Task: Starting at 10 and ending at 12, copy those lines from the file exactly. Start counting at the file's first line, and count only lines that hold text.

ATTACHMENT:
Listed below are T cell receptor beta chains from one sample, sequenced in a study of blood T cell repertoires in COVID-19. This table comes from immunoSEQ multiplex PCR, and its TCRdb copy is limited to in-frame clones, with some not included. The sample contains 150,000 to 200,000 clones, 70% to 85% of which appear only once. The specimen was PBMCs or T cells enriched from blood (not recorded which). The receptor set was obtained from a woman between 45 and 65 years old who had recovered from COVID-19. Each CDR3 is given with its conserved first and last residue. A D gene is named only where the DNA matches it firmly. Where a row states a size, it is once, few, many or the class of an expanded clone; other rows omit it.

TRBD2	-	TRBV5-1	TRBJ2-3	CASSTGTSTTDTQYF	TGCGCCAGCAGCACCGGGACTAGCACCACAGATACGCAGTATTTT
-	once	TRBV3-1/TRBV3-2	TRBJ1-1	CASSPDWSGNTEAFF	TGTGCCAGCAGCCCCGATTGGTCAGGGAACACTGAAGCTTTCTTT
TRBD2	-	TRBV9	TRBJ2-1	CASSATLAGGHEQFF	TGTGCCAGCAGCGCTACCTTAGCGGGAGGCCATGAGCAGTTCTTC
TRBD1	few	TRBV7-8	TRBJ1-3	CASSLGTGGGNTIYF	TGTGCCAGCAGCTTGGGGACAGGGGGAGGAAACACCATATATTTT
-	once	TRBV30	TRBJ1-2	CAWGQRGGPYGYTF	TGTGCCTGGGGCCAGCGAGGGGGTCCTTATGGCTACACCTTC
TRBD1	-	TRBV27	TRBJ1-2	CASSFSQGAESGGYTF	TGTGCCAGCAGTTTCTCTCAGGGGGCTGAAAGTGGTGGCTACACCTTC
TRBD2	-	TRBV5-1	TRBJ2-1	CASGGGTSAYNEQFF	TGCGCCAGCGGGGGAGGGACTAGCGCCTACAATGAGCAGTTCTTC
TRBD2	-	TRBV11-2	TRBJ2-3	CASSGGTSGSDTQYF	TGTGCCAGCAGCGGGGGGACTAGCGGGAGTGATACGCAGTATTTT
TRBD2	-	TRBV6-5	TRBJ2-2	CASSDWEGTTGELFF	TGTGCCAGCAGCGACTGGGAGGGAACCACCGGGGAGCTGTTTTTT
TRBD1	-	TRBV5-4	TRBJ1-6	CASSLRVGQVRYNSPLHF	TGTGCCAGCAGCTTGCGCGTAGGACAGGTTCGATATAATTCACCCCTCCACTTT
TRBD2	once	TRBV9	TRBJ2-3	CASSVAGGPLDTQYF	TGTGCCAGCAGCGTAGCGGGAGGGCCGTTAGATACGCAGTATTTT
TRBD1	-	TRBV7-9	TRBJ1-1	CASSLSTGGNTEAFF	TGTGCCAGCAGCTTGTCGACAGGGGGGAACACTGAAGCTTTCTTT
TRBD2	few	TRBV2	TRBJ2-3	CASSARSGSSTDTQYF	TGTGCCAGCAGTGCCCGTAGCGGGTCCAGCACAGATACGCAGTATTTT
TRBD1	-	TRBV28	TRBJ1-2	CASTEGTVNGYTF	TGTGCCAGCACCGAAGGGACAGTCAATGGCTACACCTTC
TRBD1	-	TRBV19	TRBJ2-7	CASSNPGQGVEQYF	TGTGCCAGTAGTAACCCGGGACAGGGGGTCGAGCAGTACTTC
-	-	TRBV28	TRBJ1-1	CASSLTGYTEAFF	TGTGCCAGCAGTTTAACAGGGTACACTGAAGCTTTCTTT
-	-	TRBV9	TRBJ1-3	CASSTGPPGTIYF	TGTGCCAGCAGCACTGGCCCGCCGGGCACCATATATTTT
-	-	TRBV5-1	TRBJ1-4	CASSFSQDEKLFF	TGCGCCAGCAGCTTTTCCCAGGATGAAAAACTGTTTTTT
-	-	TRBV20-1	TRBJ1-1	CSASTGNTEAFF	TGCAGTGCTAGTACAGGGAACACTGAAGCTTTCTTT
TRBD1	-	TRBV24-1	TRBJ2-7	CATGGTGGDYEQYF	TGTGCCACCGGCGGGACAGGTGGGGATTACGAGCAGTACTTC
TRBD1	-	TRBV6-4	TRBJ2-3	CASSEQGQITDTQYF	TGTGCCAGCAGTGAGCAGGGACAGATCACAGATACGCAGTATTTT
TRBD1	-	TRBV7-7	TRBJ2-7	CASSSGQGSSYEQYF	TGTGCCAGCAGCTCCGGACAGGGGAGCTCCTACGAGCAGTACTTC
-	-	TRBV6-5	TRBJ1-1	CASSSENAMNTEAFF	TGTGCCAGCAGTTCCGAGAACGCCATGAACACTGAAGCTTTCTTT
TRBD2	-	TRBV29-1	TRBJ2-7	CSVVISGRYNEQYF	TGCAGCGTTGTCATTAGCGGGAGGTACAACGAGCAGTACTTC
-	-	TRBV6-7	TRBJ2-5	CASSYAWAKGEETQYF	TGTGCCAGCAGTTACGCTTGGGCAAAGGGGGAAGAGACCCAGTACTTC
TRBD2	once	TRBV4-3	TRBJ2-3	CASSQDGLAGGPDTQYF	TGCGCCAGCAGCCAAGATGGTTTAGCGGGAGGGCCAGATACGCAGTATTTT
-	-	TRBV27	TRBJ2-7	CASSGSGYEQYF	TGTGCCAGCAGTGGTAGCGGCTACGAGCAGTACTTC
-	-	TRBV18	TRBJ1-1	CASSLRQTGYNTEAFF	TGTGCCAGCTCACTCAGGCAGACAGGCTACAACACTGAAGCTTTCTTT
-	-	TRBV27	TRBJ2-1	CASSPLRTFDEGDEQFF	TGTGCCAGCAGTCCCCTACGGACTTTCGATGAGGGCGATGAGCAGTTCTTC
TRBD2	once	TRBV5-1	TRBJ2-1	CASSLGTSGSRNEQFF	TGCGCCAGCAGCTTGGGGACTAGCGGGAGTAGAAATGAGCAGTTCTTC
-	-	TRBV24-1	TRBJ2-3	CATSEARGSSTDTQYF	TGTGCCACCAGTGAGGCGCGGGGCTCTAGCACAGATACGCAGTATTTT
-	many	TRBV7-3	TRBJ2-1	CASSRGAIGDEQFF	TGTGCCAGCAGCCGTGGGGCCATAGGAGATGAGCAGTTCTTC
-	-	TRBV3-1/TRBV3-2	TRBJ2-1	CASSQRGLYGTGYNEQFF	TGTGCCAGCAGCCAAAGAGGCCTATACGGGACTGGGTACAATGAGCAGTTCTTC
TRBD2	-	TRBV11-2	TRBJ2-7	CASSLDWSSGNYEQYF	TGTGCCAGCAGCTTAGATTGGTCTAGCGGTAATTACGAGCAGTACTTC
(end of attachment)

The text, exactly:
TRBD2	-	TRBV6-5	TRBJ2-2	CASSDWEGTTGELFF	TGTGCCAGCAGCGACTGGGAGGGAACCACCGGGGAGCTGTTTTTT
TRBD1	-	TRBV5-4	TRBJ1-6	CASSLRVGQVRYNSPLHF	TGTGCCAGCAGCTTGCGCGTAGGACAGGTTCGATATAATTCACCCCTCCACTTT
TRBD2	once	TRBV9	TRBJ2-3	CASSVAGGPLDTQYF	TGTGCCAGCAGCGTAGCGGGAGGGCCGTTAGATACGCAGTATTTT